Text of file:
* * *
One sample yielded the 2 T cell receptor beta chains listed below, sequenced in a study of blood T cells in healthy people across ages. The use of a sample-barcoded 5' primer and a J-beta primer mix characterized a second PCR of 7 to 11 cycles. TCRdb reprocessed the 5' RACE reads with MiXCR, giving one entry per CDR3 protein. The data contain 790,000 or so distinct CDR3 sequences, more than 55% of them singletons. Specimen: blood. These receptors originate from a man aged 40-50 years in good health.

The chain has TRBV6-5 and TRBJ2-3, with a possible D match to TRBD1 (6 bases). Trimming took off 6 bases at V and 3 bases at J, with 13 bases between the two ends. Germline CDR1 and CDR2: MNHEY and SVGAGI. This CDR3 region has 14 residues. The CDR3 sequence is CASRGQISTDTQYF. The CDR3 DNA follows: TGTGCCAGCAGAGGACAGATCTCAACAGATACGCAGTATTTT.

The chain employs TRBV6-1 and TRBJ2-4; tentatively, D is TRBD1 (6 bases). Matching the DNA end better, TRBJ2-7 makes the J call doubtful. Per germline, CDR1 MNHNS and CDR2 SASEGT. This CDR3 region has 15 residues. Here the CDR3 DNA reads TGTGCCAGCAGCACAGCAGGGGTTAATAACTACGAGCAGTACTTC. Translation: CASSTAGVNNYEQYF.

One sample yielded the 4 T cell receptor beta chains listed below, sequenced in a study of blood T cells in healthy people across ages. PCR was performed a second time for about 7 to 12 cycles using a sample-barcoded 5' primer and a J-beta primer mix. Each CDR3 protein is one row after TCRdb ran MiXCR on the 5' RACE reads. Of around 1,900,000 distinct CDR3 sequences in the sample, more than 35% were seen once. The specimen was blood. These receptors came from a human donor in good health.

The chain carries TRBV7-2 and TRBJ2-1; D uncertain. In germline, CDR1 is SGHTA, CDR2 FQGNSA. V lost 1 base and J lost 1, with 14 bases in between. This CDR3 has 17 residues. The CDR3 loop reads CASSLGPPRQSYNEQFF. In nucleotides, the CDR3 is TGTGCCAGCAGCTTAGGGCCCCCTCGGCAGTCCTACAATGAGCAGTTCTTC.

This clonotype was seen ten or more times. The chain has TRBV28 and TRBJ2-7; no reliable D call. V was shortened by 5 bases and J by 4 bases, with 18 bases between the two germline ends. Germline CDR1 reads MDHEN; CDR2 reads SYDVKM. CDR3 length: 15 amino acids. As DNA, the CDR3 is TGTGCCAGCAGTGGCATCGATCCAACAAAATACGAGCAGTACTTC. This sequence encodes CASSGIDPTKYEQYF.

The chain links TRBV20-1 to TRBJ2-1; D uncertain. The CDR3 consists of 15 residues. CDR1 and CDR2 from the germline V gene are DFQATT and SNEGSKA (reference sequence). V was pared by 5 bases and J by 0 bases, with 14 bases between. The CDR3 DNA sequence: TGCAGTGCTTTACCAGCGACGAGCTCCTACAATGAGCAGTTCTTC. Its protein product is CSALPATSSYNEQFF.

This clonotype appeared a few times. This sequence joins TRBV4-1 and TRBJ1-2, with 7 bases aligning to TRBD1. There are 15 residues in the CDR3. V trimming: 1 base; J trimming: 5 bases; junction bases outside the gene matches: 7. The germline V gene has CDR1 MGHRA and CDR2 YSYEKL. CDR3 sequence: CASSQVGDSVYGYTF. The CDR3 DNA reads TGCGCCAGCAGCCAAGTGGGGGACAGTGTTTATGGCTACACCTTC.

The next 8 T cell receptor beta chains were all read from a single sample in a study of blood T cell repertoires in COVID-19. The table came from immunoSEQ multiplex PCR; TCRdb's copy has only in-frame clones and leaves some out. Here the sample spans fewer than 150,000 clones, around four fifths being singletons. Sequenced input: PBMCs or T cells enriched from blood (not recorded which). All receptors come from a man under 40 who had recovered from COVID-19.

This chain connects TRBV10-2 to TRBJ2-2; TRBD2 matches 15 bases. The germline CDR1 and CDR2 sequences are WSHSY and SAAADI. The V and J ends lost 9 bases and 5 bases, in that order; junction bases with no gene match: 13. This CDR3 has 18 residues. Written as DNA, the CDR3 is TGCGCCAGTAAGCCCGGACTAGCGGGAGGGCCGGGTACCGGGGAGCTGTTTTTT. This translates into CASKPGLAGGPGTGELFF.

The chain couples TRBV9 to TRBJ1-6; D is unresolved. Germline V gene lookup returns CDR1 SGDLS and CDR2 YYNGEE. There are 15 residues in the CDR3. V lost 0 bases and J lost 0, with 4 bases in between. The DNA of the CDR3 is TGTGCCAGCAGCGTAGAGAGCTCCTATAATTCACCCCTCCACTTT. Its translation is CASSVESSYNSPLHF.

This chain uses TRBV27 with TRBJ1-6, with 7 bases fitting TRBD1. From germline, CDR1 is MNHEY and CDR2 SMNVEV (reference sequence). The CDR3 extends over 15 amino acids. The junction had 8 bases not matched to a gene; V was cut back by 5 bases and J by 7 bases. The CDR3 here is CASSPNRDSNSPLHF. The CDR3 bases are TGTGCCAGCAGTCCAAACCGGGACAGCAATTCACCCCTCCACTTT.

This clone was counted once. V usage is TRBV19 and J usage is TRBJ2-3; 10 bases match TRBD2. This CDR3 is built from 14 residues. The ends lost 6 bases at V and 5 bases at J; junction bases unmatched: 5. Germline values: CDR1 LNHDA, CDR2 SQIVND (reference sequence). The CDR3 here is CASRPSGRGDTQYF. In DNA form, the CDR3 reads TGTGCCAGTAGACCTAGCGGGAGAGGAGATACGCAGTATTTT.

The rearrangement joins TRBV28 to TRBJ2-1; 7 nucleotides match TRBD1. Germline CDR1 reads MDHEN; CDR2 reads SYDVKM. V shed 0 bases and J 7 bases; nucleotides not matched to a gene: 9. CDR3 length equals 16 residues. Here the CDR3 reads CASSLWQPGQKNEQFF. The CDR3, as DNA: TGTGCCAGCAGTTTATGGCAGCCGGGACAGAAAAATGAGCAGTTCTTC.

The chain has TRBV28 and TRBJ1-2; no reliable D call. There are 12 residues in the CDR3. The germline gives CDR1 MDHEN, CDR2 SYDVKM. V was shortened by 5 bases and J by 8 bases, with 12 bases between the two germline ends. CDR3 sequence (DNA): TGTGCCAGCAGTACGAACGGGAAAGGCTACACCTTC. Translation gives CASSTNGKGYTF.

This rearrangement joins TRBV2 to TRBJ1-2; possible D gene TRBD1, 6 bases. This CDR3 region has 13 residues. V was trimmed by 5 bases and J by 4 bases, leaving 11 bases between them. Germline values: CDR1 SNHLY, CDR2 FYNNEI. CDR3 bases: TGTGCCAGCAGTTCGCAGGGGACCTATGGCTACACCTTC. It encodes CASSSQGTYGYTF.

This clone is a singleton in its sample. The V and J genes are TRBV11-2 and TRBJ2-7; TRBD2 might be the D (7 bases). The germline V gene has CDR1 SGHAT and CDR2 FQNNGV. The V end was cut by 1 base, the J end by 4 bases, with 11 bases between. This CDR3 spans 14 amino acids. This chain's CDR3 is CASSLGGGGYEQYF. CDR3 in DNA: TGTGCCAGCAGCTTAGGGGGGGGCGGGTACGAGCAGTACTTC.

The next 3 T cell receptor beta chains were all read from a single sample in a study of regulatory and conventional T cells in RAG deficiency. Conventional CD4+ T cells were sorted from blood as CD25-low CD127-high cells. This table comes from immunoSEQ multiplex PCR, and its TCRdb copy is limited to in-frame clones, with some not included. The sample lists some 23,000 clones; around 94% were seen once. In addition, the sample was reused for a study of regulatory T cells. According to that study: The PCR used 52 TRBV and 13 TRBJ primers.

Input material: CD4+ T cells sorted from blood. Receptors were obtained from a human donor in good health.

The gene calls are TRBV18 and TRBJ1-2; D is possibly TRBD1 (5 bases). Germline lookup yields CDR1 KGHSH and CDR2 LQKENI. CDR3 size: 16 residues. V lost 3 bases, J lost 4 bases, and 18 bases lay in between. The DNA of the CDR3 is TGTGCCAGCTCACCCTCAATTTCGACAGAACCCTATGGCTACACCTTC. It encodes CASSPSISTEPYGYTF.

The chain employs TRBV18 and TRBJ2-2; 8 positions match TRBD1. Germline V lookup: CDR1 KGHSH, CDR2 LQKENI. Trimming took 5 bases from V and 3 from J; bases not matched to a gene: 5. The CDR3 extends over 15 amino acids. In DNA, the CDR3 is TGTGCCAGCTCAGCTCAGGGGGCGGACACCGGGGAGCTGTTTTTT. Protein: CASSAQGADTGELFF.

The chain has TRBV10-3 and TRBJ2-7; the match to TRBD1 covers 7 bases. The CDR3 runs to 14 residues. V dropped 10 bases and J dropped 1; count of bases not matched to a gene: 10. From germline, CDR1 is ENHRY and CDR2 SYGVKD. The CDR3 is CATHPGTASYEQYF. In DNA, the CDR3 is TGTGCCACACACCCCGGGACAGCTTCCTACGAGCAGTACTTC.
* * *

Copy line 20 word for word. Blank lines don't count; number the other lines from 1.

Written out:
The gene calls are TRBV18 and TRBJ1-2; D is possibly TRBD1 (5 bases). Germline lookup yields CDR1 KGHSH and CDR2 LQKENI. CDR3 size: 16 residues. V lost 3 bases, J lost 4 bases, and 18 bases lay in between. The DNA of the CDR3 is TGTGCCAGCTCACCCTCAATTTCGACAGAACCCTATGGCTACACCTTC. It encodes CASSPSISTEPYGYTF.